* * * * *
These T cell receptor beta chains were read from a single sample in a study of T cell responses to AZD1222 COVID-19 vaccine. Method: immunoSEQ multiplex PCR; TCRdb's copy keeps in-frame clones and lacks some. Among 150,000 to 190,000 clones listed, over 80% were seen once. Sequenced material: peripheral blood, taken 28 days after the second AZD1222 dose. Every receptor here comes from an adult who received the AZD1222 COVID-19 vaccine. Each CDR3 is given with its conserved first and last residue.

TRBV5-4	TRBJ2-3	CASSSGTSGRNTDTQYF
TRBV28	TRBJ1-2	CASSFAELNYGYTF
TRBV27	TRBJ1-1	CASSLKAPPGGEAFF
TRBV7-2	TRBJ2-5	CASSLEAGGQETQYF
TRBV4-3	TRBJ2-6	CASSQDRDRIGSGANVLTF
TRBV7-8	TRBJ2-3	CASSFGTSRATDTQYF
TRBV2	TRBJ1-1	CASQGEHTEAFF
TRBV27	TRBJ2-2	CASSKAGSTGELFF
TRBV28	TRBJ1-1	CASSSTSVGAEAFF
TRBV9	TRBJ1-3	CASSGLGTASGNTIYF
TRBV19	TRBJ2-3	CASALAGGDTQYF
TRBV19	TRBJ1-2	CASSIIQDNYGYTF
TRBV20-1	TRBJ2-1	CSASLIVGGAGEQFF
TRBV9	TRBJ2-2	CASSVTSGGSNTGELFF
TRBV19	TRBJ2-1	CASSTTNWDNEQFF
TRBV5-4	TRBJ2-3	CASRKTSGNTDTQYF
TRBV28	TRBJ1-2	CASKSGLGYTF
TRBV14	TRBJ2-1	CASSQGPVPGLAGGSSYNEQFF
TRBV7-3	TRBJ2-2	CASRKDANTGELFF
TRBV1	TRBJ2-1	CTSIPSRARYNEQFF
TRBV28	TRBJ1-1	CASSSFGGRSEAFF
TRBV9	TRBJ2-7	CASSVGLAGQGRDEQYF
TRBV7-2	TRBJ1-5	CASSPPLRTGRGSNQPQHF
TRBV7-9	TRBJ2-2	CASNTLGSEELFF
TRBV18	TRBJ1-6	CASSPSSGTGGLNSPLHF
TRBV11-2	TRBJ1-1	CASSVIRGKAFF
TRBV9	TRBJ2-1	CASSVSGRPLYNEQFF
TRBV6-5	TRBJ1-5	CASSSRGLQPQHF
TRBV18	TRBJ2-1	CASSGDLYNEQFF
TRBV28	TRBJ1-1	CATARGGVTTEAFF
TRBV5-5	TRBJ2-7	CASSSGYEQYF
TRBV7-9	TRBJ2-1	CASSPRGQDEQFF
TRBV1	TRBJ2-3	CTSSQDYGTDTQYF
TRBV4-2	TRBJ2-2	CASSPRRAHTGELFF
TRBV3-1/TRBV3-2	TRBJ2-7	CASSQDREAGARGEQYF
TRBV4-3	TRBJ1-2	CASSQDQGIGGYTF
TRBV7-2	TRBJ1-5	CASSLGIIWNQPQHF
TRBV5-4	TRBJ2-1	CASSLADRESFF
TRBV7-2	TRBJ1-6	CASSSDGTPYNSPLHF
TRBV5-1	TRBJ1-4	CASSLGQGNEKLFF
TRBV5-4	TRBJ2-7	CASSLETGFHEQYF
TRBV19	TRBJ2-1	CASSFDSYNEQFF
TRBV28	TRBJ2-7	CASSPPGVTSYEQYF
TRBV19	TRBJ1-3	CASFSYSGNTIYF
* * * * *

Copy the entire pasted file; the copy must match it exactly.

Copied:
These T cell receptor beta chains were read from a single sample in a study of T cell responses to AZD1222 COVID-19 vaccine. Method: immunoSEQ multiplex PCR; TCRdb's copy keeps in-frame clones and lacks some. Among 150,000 to 190,000 clones listed, over 80% were seen once. Sequenced material: peripheral blood, taken 28 days after the second AZD1222 dose. Every receptor here comes from an adult who received the AZD1222 COVID-19 vaccine. Each CDR3 is given with its conserved first and last residue.

TRBV5-4	TRBJ2-3	CASSSGTSGRNTDTQYF
TRBV28	TRBJ1-2	CASSFAELNYGYTF
TRBV27	TRBJ1-1	CASSLKAPPGGEAFF
TRBV7-2	TRBJ2-5	CASSLEAGGQETQYF
TRBV4-3	TRBJ2-6	CASSQDRDRIGSGANVLTF
TRBV7-8	TRBJ2-3	CASSFGTSRATDTQYF
TRBV2	TRBJ1-1	CASQGEHTEAFF
TRBV27	TRBJ2-2	CASSKAGSTGELFF
TRBV28	TRBJ1-1	CASSSTSVGAEAFF
TRBV9	TRBJ1-3	CASSGLGTASGNTIYF
TRBV19	TRBJ2-3	CASALAGGDTQYF
TRBV19	TRBJ1-2	CASSIIQDNYGYTF
TRBV20-1	TRBJ2-1	CSASLIVGGAGEQFF
TRBV9	TRBJ2-2	CASSVTSGGSNTGELFF
TRBV19	TRBJ2-1	CASSTTNWDNEQFF
TRBV5-4	TRBJ2-3	CASRKTSGNTDTQYF
TRBV28	TRBJ1-2	CASKSGLGYTF
TRBV14	TRBJ2-1	CASSQGPVPGLAGGSSYNEQFF
TRBV7-3	TRBJ2-2	CASRKDANTGELFF
TRBV1	TRBJ2-1	CTSIPSRARYNEQFF
TRBV28	TRBJ1-1	CASSSFGGRSEAFF
TRBV9	TRBJ2-7	CASSVGLAGQGRDEQYF
TRBV7-2	TRBJ1-5	CASSPPLRTGRGSNQPQHF
TRBV7-9	TRBJ2-2	CASNTLGSEELFF
TRBV18	TRBJ1-6	CASSPSSGTGGLNSPLHF
TRBV11-2	TRBJ1-1	CASSVIRGKAFF
TRBV9	TRBJ2-1	CASSVSGRPLYNEQFF
TRBV6-5	TRBJ1-5	CASSSRGLQPQHF
TRBV18	TRBJ2-1	CASSGDLYNEQFF
TRBV28	TRBJ1-1	CATARGGVTTEAFF
TRBV5-5	TRBJ2-7	CASSSGYEQYF
TRBV7-9	TRBJ2-1	CASSPRGQDEQFF
TRBV1	TRBJ2-3	CTSSQDYGTDTQYF
TRBV4-2	TRBJ2-2	CASSPRRAHTGELFF
TRBV3-1/TRBV3-2	TRBJ2-7	CASSQDREAGARGEQYF
TRBV4-3	TRBJ1-2	CASSQDQGIGGYTF
TRBV7-2	TRBJ1-5	CASSLGIIWNQPQHF
TRBV5-4	TRBJ2-1	CASSLADRESFF
TRBV7-2	TRBJ1-6	CASSSDGTPYNSPLHF
TRBV5-1	TRBJ1-4	CASSLGQGNEKLFF
TRBV5-4	TRBJ2-7	CASSLETGFHEQYF
TRBV19	TRBJ2-1	CASSFDSYNEQFF
TRBV28	TRBJ2-7	CASSPPGVTSYEQYF
TRBV19	TRBJ1-3	CASFSYSGNTIYF